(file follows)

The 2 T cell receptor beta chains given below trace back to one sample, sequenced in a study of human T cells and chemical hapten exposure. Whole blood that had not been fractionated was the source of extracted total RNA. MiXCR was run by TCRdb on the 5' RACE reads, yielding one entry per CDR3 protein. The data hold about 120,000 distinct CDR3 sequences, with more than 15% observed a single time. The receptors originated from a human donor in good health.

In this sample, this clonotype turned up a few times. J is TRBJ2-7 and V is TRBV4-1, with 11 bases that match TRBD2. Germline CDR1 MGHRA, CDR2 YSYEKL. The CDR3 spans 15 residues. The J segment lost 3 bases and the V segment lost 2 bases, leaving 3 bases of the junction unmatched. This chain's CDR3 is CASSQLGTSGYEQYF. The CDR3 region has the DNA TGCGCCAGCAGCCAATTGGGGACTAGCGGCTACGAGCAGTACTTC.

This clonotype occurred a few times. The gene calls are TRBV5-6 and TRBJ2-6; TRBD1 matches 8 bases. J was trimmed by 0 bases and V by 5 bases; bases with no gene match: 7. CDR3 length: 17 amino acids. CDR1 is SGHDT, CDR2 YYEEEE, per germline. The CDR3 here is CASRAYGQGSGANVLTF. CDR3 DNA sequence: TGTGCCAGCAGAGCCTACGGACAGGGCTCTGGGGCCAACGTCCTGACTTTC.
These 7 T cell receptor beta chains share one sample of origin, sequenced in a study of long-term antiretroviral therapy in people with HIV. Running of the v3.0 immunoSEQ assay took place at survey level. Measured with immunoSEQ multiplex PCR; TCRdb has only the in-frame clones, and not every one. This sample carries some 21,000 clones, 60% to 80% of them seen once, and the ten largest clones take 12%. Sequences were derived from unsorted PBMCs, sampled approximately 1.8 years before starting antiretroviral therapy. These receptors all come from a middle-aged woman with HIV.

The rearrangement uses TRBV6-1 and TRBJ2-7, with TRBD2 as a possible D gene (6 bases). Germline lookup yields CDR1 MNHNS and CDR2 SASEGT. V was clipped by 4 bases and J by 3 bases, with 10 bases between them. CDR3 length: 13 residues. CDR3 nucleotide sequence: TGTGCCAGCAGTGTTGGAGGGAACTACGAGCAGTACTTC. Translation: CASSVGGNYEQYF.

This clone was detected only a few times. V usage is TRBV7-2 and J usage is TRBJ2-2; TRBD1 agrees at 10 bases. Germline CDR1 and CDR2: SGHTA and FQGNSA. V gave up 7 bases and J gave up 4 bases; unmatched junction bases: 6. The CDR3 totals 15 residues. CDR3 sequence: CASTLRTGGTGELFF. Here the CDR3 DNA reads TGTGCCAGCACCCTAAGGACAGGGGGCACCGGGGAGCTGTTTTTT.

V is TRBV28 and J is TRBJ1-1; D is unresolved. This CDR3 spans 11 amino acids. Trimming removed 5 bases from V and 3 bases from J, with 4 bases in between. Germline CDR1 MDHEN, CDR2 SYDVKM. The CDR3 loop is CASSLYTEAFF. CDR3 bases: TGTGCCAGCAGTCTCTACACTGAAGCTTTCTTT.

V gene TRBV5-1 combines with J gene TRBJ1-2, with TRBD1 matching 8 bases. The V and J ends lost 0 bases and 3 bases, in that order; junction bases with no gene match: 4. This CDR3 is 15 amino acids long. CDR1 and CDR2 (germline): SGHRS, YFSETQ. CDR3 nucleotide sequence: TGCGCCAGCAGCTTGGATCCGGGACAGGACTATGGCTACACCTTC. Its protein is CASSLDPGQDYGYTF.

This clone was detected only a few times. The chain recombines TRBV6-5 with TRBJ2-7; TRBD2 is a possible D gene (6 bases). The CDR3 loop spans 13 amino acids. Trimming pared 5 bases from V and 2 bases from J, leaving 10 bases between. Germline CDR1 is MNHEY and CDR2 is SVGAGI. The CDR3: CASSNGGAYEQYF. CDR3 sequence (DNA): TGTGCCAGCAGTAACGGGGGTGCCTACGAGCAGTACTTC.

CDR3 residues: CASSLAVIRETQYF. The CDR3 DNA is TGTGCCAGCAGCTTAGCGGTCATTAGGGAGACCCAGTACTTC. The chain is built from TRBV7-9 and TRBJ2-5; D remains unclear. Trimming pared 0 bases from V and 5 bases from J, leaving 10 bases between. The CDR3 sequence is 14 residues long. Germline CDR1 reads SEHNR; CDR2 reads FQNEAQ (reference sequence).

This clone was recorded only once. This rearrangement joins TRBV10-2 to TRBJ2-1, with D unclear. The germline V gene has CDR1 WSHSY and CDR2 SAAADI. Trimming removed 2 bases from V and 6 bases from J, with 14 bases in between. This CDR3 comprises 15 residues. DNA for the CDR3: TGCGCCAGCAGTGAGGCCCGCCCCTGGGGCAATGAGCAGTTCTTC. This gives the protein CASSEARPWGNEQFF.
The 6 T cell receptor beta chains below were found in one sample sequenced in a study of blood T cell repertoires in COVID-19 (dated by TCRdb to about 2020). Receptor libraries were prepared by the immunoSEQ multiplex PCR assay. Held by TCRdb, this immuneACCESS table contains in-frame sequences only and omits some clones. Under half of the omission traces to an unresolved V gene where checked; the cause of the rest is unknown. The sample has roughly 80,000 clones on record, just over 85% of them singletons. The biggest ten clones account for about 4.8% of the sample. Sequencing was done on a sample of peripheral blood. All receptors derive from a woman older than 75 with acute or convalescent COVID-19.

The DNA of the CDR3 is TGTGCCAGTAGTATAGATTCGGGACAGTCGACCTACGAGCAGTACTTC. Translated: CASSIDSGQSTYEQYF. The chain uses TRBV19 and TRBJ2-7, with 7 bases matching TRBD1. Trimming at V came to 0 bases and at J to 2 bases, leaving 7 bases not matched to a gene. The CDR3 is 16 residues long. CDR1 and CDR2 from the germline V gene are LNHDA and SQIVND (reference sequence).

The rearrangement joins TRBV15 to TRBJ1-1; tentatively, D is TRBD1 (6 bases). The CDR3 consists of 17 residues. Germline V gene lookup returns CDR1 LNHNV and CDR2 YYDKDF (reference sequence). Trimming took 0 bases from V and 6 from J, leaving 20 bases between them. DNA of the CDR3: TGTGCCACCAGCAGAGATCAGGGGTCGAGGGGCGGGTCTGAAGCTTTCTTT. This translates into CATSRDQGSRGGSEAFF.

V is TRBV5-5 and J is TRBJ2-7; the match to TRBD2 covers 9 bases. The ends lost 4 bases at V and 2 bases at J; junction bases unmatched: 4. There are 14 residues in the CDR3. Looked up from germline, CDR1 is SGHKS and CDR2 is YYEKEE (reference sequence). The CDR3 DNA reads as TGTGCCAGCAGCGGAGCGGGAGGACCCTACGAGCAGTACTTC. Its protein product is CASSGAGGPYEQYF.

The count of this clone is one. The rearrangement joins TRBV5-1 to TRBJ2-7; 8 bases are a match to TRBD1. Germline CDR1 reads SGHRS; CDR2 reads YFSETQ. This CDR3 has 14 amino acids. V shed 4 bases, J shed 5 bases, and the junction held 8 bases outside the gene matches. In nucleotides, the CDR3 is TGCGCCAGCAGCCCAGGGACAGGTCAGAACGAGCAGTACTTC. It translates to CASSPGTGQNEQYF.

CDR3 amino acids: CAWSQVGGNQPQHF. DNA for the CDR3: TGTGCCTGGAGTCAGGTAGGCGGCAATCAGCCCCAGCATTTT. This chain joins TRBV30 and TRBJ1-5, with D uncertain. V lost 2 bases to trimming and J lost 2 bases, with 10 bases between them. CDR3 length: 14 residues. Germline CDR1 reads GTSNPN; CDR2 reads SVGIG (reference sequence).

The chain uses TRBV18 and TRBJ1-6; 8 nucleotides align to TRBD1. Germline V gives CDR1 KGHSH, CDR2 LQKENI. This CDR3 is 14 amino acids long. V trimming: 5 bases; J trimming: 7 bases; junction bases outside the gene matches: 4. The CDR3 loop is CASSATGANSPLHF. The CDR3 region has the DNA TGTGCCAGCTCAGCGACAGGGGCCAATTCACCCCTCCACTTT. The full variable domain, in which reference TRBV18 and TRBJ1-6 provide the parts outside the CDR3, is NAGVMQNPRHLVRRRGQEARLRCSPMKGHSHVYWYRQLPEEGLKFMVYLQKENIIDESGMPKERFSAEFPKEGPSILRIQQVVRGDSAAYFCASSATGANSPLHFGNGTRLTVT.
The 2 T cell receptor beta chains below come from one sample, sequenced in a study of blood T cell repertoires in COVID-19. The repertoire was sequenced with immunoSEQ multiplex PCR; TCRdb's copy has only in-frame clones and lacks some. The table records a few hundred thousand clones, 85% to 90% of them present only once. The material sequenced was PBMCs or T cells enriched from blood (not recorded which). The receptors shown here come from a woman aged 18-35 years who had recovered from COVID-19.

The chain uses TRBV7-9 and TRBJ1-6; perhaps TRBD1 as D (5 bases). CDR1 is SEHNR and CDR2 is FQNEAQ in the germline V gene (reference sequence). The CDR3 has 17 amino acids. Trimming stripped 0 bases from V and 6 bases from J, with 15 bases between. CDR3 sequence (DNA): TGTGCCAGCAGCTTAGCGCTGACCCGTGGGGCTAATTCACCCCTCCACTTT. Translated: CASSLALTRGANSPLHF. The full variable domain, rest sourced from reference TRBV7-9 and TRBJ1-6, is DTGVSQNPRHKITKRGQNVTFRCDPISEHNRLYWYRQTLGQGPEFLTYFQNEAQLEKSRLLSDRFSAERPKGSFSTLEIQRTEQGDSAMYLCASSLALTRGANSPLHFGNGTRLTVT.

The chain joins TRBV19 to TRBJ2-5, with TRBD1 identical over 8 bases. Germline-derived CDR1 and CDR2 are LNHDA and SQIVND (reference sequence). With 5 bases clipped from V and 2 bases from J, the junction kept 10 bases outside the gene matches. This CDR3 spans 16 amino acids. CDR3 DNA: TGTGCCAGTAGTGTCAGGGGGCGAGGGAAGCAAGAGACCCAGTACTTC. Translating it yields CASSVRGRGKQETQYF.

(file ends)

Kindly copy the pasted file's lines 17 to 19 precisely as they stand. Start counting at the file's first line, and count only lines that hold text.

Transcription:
CDR3 amino acids: CAWSQVGGNQPQHF. DNA for the CDR3: TGTGCCTGGAGTCAGGTAGGCGGCAATCAGCCCCAGCATTTT. This chain joins TRBV30 and TRBJ1-5, with D uncertain. V lost 2 bases to trimming and J lost 2 bases, with 10 bases between them. CDR3 length: 14 residues. Germline CDR1 reads GTSNPN; CDR2 reads SVGIG (reference sequence).

The chain uses TRBV18 and TRBJ1-6; 8 nucleotides align to TRBD1. Germline V gives CDR1 KGHSH, CDR2 LQKENI. This CDR3 is 14 amino acids long. V trimming: 5 bases; J trimming: 7 bases; junction bases outside the gene matches: 4. The CDR3 loop is CASSATGANSPLHF. The CDR3 region has the DNA TGTGCCAGCTCAGCGACAGGGGCCAATTCACCCCTCCACTTT. The full variable domain, in which reference TRBV18 and TRBJ1-6 provide the parts outside the CDR3, is NAGVMQNPRHLVRRRGQEARLRCSPMKGHSHVYWYRQLPEEGLKFMVYLQKENIIDESGMPKERFSAEFPKEGPSILRIQQVVRGDSAAYFCASSATGANSPLHFGNGTRLTVT.
The 2 T cell receptor beta chains below come from one sample, sequenced in a study of blood T cell repertoires in COVID-19. The repertoire was sequenced with immunoSEQ multiplex PCR; TCRdb's copy has only in-frame clones and lacks some. The table records a few hundred thousand clones, 85% to 90% of them present only once. The material sequenced was PBMCs or T cells enriched from blood (not recorded which). The receptors shown here come from a woman aged 18-35 years who had recovered from COVID-19.